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Snow Returns: Impending Snowstorm May End Two-Year Drought in the Northeast

As the weekend approaches, the Northeast and parts of the Mid-Atlantic are on alert for a substantial snowstorm that is poised to disrupt business and transportation across several states. The approaching system could end a nearly two-year snowless streak for cities like New York and Philadelphia, which have both broken previous records dating back decades.


This system will bring a smorgasbord of wintry precipitation, including heavy snow, rain, and freezing rain, along with gusty winds and potential coastal flooding.


The weather: what you can expect


Computer model guidance is slowly converging on a clearer picture of potential impacts this weekend, including where the rain/snow line will setup and total accumulations across portions of the Northeast and Mid-Atlantic.


We'll break down potential impacts by region..


Expected Snowfall Totals by Sunday Night:


Snowstorm map
Snowfall Forecast from the WeatherOptics Meteorology Team

West Virginia, northern Virginia, western Maryland:


A low pressure originating from the Gulf of Mexico will gain strength as it makes its way north-east into parts of Georgia and the Carolinas.


Light to moderate precipitation will move into the higher elevations of West Virginia and western/northern Virginia Saturday morning before 12 PM. This will likely begin as all snow or a wintry mix, including across major cities such as Washington DC and Baltimore. Snow could be heavy for a period of time, especially NW of the I-95 corridor.


Warm air will surge north rather quickly in the early afternoon hours, changing snow to a wintry mix and a wintry mix to rain for much of the region. Higher elevations will remain frozen for longer, especially across suburbs of Washington DC and Baltimore, far NW VA, and western MD. Some of these places may have predominately frozen precipitation for the entire event.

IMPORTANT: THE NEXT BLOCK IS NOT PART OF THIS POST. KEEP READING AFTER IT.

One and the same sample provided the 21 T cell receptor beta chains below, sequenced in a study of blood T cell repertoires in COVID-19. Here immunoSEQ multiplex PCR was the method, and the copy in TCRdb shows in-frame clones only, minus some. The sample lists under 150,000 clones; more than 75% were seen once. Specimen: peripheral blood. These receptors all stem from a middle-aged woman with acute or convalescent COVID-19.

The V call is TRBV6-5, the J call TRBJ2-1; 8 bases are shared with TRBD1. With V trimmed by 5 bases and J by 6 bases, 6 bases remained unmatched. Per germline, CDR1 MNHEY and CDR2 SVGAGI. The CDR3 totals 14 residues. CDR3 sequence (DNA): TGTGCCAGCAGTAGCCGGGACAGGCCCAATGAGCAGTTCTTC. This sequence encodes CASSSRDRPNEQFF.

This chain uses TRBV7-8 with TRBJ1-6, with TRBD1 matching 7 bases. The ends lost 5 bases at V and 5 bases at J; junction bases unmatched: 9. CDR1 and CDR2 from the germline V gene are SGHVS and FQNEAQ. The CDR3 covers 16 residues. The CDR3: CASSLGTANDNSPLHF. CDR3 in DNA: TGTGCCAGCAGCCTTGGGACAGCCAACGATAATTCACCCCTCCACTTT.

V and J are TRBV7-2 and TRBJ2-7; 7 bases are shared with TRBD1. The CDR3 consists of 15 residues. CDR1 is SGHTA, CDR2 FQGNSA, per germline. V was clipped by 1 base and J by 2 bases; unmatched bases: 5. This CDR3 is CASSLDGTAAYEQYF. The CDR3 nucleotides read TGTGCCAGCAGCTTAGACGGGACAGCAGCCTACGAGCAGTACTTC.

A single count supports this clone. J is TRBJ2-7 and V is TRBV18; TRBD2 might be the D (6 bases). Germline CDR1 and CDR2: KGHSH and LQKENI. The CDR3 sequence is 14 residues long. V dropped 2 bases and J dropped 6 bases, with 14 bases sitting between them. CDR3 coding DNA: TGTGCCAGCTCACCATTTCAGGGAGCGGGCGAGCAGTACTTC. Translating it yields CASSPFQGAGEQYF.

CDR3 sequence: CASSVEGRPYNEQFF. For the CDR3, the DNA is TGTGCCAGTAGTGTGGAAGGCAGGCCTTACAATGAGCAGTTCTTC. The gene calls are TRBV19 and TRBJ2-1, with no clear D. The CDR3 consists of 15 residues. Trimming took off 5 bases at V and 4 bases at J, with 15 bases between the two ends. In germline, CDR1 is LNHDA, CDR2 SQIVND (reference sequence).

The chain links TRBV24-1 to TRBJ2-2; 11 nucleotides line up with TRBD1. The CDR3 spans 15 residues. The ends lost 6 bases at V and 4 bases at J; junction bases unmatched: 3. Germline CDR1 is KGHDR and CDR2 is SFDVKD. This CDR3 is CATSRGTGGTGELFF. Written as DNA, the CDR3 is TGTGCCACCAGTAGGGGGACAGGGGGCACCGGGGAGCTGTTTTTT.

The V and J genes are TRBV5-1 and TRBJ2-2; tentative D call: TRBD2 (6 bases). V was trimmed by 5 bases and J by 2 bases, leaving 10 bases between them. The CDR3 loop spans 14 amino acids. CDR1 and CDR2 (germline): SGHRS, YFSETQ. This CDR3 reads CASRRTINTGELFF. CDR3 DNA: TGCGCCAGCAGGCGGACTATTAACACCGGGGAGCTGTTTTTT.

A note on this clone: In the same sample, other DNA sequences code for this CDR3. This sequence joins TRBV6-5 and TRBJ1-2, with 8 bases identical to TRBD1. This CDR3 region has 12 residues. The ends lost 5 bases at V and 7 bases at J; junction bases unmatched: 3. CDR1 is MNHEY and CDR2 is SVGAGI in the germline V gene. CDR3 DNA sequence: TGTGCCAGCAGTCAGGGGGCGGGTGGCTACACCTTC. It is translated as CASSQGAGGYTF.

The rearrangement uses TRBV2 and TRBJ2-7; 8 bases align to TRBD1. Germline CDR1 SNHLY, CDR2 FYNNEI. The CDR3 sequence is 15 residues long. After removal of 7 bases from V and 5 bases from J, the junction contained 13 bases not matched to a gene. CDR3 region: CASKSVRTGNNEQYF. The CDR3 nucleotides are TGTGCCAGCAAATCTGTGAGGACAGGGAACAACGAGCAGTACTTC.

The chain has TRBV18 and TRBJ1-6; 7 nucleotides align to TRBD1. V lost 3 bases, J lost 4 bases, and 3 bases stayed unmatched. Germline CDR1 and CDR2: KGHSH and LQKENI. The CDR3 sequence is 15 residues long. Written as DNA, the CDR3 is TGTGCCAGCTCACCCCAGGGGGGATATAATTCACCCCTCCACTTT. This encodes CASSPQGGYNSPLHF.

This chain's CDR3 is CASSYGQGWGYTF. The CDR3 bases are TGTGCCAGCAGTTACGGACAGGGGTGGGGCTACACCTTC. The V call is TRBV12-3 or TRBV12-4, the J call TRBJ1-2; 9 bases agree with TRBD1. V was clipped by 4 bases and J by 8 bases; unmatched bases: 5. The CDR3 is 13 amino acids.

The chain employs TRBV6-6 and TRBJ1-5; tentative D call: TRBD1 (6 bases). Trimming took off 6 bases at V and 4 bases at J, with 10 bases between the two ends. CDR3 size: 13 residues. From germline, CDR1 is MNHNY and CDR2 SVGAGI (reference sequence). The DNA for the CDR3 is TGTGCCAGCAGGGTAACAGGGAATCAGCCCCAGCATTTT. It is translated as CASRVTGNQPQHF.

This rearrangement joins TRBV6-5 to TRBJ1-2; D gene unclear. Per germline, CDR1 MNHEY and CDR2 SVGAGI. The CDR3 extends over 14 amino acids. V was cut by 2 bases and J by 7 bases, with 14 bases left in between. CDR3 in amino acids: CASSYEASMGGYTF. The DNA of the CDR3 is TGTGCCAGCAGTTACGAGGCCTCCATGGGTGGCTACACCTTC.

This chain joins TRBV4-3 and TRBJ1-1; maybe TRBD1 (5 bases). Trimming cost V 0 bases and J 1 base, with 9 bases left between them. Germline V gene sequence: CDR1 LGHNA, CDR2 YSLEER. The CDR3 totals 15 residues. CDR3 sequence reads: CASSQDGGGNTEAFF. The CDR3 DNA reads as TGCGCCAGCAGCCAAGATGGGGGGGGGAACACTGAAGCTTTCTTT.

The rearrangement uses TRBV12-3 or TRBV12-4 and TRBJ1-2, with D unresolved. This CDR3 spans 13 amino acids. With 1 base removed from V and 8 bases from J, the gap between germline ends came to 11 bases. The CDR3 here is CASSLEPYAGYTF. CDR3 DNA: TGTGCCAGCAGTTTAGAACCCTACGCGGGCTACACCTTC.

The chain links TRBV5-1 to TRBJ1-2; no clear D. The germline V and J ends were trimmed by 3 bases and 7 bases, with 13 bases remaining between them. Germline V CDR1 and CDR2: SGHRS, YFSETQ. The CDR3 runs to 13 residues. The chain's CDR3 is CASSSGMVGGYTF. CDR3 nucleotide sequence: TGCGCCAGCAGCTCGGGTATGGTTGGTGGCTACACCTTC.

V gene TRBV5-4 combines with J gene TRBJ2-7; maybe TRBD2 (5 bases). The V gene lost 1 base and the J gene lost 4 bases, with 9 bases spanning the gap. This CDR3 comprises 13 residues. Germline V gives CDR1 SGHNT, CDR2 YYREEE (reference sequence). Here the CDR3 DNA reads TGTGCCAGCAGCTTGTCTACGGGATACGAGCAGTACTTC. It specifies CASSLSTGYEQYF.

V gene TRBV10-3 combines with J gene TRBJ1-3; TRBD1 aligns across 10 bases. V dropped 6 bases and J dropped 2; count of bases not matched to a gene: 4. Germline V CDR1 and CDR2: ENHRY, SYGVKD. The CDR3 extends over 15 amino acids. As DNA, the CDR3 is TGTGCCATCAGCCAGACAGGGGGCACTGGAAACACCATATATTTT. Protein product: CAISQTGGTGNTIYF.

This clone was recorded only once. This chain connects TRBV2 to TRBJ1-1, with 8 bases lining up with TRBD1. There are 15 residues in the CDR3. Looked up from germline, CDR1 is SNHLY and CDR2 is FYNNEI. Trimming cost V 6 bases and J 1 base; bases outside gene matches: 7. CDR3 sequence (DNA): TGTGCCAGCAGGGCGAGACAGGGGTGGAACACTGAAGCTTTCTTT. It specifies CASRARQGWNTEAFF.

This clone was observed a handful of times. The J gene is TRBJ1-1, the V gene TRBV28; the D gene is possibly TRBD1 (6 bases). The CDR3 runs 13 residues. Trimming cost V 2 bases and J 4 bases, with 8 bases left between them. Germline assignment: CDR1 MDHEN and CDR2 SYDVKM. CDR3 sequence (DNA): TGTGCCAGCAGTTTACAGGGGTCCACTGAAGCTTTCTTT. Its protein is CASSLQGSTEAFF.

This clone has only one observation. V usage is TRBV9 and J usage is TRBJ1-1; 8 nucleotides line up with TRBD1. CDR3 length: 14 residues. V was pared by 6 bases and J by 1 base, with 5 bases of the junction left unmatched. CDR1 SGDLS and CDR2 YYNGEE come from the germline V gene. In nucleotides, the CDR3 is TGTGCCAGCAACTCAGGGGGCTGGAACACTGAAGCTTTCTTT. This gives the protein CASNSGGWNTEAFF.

There will be significant icing along I-40 in the NC foothills and across parts of western VA along I-81 and I-77. Ice accretion is expected to be between 0.1" and 0.3" which will make for dangerous travel.


There is still somewhat substantial disagreement on where the rain/snow/wintry mix line will set up, but current indications suggest along and just NW of the I-95 corridor. This will limit accumulations for the big cities, but small shifts in track could change that.


Forecasted precipitation type
GFS (American Model) Forecast

Pennsylvania, New Jersey, New York:


Light snow will begin across most of southern PA Saturday afternoon, and will likely become moderate to heavy at times starting in the early evening hours from SW to NE. Central and northern NJ into parts of western NY will begin to see light snow in the early evening hours, with moderate to heavy snow more likely after 8 PM ET.


Southeastern PA, southern NJ, NYC metro, and Long Island may start off as snow or a wintry mix, but are likely to transition over to rain within a few hours. A brief burst of heavy snow with some accumulation will be possible. There's still some disagreement among models on the timing and extent of the changeover, but it would appear accumulations will be limited for places like Philadelphia, Trenton, and NYC. Small shifts could lead to fairly drastic changes in snowfall amounts.


Coastal areas across Long Island will also experience gusty winds, possibly up to 45 mph during the peak of the storm.


The heaviest snowfall from this system is likely to setup across central and northeastern PA through central and southern NY and into parts of New England. The snow will be fast moving but come down heavily during the overnight hours and early morning hours of Sunday. Snowfall rates of 1-2 inches/hour will be possible with near zero visibility at times. This region is most likely to see 6+ inches of snowfall by Sunday morning when precipitation quickly comes to an end.


Snowfall probabilities